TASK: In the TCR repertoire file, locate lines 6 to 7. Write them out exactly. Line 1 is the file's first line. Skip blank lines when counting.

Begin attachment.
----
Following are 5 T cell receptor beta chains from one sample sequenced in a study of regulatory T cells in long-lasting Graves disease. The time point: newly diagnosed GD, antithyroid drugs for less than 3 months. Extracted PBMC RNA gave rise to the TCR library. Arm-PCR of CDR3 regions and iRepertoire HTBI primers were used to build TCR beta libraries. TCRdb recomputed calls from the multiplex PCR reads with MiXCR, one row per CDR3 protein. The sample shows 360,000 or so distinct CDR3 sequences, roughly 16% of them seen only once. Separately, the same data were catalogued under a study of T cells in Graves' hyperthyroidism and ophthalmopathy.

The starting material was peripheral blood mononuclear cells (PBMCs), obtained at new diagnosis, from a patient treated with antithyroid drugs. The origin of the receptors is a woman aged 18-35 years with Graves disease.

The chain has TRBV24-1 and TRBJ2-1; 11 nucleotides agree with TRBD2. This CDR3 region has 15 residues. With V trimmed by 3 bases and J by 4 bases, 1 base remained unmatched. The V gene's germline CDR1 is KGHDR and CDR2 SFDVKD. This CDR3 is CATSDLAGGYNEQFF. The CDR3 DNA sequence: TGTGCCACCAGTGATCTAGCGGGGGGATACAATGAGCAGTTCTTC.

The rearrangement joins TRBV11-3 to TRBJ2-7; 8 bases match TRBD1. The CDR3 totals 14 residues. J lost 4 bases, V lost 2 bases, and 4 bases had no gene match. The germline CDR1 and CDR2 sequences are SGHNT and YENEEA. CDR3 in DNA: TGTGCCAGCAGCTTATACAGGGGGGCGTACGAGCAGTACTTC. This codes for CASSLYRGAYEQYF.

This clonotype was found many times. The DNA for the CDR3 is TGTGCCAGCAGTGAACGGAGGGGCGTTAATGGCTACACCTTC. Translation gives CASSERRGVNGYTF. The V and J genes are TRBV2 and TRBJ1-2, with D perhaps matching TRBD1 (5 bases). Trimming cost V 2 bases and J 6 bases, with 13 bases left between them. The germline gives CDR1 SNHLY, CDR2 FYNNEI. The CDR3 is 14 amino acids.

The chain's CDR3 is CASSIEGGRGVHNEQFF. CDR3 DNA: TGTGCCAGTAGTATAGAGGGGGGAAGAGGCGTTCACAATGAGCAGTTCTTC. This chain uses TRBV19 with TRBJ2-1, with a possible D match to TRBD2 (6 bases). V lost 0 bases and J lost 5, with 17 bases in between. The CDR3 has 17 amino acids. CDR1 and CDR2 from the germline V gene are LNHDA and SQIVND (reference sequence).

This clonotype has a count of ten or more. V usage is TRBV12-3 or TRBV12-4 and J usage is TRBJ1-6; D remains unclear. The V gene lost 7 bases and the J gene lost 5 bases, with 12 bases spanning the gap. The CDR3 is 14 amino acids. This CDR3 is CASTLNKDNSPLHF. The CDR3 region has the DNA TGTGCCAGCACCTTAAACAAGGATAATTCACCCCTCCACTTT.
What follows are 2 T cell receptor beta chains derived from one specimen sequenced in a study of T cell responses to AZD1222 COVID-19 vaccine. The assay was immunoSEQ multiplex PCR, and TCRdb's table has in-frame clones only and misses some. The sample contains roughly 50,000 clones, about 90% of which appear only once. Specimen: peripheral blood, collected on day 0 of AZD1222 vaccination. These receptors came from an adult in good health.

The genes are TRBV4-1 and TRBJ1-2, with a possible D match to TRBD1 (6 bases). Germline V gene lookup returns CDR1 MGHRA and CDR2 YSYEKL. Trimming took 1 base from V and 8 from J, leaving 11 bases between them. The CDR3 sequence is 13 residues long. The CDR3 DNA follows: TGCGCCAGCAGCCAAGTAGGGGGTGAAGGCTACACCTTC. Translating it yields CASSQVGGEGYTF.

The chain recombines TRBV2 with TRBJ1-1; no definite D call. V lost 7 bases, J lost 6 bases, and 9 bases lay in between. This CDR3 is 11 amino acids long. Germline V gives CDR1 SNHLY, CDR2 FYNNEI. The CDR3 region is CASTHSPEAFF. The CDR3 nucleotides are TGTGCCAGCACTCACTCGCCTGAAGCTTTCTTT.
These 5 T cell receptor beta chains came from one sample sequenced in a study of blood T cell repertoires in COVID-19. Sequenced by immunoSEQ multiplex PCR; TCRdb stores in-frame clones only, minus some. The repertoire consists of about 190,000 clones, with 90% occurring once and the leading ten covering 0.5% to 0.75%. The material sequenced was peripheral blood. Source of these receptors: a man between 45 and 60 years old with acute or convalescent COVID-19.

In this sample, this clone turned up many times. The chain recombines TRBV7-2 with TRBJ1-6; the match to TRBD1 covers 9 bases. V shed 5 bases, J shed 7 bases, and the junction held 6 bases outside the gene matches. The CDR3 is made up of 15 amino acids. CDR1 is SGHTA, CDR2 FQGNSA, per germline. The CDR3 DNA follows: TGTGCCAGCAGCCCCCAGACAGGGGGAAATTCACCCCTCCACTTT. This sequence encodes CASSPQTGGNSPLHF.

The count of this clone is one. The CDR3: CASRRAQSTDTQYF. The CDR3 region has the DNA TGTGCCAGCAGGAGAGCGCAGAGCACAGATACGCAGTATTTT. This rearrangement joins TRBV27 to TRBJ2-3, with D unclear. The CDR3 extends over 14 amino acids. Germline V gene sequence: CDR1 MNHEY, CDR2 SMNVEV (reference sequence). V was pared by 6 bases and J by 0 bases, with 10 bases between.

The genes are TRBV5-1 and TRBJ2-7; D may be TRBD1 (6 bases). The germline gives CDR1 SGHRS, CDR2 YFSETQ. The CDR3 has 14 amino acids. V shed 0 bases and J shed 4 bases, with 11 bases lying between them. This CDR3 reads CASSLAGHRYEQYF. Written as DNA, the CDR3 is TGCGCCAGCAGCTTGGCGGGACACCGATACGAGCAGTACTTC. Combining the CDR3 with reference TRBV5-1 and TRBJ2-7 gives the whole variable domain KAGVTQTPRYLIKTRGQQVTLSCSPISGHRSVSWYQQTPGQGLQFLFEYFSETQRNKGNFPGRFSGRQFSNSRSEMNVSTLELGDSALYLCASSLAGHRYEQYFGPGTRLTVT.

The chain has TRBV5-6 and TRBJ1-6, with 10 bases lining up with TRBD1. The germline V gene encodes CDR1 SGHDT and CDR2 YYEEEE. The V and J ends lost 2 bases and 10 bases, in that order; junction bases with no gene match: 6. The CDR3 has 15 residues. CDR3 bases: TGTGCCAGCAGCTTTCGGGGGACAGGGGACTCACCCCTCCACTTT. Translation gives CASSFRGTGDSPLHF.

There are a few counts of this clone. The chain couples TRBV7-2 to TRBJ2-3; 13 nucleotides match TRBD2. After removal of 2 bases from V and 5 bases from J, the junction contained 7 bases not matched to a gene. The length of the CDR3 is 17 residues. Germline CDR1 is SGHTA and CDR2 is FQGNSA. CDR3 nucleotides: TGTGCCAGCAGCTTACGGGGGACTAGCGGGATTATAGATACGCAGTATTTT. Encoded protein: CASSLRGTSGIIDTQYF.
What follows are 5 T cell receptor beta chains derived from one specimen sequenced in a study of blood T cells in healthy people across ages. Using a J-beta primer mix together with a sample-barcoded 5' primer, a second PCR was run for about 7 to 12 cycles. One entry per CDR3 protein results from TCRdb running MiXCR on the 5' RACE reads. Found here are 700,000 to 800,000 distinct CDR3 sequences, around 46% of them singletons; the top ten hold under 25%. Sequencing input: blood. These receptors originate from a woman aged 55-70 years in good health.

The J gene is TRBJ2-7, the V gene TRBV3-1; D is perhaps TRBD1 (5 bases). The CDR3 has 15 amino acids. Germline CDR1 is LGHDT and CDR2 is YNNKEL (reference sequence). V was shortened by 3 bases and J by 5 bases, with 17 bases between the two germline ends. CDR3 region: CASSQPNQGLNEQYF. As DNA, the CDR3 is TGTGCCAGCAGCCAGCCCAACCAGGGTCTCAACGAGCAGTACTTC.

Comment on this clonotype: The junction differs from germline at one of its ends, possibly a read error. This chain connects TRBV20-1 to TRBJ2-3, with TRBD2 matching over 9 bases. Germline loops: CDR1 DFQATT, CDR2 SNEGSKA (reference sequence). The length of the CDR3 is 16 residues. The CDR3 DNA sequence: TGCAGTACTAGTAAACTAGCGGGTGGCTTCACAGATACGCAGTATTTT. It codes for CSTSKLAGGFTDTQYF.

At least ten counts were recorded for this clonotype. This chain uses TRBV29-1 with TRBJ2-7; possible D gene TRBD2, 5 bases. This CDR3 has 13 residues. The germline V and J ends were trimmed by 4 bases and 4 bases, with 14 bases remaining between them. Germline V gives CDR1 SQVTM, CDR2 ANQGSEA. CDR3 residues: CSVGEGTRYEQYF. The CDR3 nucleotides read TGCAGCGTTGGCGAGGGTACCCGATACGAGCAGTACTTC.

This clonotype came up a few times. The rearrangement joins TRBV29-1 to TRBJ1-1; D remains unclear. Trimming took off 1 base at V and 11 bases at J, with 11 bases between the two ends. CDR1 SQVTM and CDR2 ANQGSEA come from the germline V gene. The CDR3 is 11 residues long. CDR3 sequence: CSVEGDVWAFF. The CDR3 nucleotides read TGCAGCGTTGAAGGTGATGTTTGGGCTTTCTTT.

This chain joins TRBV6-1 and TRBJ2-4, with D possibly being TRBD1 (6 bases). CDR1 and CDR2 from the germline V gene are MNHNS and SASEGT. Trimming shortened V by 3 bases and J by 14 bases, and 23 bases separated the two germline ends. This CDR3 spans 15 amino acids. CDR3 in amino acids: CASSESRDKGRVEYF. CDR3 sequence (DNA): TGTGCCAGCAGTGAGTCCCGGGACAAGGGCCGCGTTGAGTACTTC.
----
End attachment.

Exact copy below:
The chain's CDR3 is CASSIEGGRGVHNEQFF. CDR3 DNA: TGTGCCAGTAGTATAGAGGGGGGAAGAGGCGTTCACAATGAGCAGTTCTTC. This chain uses TRBV19 with TRBJ2-1, with a possible D match to TRBD2 (6 bases). V lost 0 bases and J lost 5, with 17 bases in between. The CDR3 has 17 amino acids. CDR1 and CDR2 from the germline V gene are LNHDA and SQIVND (reference sequence).

This clonotype has a count of ten or more. V usage is TRBV12-3 or TRBV12-4 and J usage is TRBJ1-6; D remains unclear. The V gene lost 7 bases and the J gene lost 5 bases, with 12 bases spanning the gap. The CDR3 is 14 amino acids. This CDR3 is CASTLNKDNSPLHF. The CDR3 region has the DNA TGTGCCAGCACCTTAAACAAGGATAATTCACCCCTCCACTTT.